Dolphin identification in Azores


I’m just back from a wildlife trip that I was leading in Azores last week (June 29th  – July 6th). I’m actually working on my pictures and during the selection of underwater pictures, I was stopped by this unusual species who doesn’t fit at all to Short-beaked Common Dolphin… This specimen was among a megapod of about 200+ common dolphins just off Terceira (around 9km from the coast just over a seamount). Attracted by a group of Cory’s Shearwater we decide to stays around and few seconds later we found the ‘bait ball’. Trying to collect some underwater shots I shooted all ‘dolphin’ crossing my road and this dolphin is a part of them.

The structure is interesting, in some pictures we can see the difference of structure even from the below. Dorsal fin and head shape are strongly distinctive as well as the pattern of the back, it lack the 8-shape of Common Dolphin. The beak doesn’t have any white on tip. Is any of you have any experience with the Clymene Dolphin? Or hybridation inter-dolphin? I’m quite lost if it is something else than Clymene.

Thanks in advance


  • Vladimir Dinets

    Common dolphins are very variable. Clymene are also variable, but I don’t see anything in the photos that looks like Clymene. To begin with, it’s much smaller than common dolphin.
    A hybrid is possible, but with what? Atlantic white-sided? Such a hybrid has never been recorded, but not impossible.
    My theory would be a common dolphin from a phenotypically distinct population elsewhere in the Atlantic. A good place to ask would be marmam listserve,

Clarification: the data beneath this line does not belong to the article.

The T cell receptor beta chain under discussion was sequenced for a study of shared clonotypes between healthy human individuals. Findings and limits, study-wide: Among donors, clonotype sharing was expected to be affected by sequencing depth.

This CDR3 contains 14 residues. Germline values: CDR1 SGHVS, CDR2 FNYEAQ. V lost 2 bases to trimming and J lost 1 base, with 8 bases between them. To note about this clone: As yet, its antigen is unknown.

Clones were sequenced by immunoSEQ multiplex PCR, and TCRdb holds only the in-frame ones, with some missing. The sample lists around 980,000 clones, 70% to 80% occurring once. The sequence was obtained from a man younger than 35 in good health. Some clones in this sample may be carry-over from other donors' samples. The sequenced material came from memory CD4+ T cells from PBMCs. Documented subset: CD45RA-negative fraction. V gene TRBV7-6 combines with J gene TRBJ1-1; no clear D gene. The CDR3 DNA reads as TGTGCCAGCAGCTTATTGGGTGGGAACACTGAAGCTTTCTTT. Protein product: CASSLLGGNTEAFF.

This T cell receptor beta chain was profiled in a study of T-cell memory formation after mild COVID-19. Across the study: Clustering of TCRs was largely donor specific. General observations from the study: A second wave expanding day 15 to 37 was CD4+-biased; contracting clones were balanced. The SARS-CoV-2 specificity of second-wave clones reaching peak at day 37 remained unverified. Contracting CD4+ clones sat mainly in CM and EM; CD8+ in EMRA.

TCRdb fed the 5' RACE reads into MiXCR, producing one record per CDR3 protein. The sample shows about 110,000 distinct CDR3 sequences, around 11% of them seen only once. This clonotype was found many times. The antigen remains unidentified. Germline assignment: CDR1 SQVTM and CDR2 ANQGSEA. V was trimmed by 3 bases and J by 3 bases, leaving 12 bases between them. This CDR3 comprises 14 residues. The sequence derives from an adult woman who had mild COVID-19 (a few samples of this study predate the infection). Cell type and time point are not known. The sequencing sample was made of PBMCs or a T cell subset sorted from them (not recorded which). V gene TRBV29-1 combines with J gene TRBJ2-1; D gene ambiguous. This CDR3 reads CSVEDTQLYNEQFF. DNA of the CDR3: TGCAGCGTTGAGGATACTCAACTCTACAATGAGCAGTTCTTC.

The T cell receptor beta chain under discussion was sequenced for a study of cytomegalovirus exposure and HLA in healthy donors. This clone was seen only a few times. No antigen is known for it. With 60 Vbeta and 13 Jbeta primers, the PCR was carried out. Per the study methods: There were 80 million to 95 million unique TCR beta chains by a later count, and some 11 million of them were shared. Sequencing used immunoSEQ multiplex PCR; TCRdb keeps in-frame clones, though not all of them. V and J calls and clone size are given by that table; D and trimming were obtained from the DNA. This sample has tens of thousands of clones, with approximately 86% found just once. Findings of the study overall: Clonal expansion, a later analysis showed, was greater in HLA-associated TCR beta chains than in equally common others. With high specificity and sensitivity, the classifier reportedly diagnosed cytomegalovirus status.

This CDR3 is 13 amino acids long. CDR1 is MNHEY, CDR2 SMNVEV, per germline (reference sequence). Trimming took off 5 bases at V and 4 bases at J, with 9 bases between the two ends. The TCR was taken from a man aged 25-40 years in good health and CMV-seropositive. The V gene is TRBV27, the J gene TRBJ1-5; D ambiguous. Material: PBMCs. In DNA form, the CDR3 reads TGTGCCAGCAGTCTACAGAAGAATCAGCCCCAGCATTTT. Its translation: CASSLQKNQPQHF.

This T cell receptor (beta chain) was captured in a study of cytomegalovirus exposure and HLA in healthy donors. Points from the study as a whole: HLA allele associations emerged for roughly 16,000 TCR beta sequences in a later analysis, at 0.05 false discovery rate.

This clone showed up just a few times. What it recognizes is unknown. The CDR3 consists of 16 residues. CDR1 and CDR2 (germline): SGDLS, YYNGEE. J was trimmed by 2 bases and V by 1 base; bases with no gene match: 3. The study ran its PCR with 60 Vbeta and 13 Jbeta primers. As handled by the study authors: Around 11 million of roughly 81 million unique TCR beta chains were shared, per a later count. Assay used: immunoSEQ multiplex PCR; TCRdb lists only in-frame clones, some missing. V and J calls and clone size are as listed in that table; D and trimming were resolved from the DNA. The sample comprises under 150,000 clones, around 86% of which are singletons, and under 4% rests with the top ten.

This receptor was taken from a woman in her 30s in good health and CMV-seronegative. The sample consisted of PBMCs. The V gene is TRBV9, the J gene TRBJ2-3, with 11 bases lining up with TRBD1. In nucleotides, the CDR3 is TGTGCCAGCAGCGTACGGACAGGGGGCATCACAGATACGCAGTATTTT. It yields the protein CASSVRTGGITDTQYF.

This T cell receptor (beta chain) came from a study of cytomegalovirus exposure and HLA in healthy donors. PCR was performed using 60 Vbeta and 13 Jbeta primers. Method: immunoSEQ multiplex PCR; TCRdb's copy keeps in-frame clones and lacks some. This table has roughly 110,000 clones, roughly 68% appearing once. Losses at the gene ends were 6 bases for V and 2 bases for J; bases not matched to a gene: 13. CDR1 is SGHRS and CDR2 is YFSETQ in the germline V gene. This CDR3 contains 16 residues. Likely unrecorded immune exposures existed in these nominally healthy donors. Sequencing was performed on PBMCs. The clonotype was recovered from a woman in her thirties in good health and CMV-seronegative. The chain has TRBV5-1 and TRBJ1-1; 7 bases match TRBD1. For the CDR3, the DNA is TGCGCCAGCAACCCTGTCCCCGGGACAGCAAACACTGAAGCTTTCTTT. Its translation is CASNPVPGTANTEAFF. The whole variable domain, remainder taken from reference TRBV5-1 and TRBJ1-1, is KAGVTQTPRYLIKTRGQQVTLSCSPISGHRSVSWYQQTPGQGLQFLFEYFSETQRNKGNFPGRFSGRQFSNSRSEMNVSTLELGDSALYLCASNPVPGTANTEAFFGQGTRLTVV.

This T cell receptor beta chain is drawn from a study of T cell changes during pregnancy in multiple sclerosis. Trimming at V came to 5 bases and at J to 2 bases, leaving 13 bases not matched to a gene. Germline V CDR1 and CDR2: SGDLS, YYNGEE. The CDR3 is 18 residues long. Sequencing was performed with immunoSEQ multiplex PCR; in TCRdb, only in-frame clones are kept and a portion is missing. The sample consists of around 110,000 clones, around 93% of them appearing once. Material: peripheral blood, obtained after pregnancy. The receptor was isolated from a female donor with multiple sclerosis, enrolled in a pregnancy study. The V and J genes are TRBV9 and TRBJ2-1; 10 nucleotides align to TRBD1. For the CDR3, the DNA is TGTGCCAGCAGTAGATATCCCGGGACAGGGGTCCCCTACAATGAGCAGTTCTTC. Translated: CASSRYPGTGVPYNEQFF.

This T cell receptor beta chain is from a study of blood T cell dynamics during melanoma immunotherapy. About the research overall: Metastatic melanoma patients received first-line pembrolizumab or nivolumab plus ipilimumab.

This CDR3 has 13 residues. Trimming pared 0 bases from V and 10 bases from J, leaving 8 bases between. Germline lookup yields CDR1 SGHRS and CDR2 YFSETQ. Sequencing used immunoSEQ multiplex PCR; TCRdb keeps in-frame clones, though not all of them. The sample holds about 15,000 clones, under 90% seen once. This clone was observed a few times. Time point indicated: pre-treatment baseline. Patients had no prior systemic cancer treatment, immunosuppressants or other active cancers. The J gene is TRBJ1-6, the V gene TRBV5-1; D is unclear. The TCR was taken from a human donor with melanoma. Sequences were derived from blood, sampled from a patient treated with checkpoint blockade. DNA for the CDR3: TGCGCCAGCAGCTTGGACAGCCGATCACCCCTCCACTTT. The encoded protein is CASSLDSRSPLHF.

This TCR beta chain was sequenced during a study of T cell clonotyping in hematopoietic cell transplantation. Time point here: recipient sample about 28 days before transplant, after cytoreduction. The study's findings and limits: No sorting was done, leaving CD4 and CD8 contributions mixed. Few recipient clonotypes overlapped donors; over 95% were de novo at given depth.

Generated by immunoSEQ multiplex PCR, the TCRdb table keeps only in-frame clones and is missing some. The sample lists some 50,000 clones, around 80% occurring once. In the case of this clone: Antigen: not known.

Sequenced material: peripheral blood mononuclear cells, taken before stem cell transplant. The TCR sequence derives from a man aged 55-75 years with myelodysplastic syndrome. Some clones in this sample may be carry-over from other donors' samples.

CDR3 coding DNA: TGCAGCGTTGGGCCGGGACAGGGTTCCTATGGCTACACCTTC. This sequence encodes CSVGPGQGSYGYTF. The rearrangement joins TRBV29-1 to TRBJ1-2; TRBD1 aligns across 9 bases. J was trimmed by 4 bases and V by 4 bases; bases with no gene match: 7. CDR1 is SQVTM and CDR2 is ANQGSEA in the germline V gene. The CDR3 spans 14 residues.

• Pierre Fauvé

    Hello !
    I agree. It does look like a Common Dolphin D. delphis with important variation in color pattern. Such variations are very common in this species. A hybrid is indeed possible but unlikely (such hybrids are documented in captivity but not in the wild).
    Clymene Dolphins S. clymene are an Atlantic tropical species, never recorded in the Azores, even if a vagrant is always possible. The shape of this individual does not match, notably the head and rostrum, and the images you took are excellent so there is little room for confusion.
    NB : there is now only one species of Common Dolphin retained, with at least 4 subspecies, except for a pending possible new species in the NE Pacific. Previous D. capensis was in fact polyphyletic and it appears the length and shape of the beak is a convergent character related to ecotypes.

  • Pierre Fauvé

    Erratum : “a hybrid *with Bottlenose Dolphin T. truncatus* is possible…”

  • Jason Waine

    A dolphin-specialist friend of mine has looked at the photos and wonders about a possible juvenile Atlantic Spotted. He feels that the small size and lack of skin colour above the eye precludes it from being a Common Dolphin.

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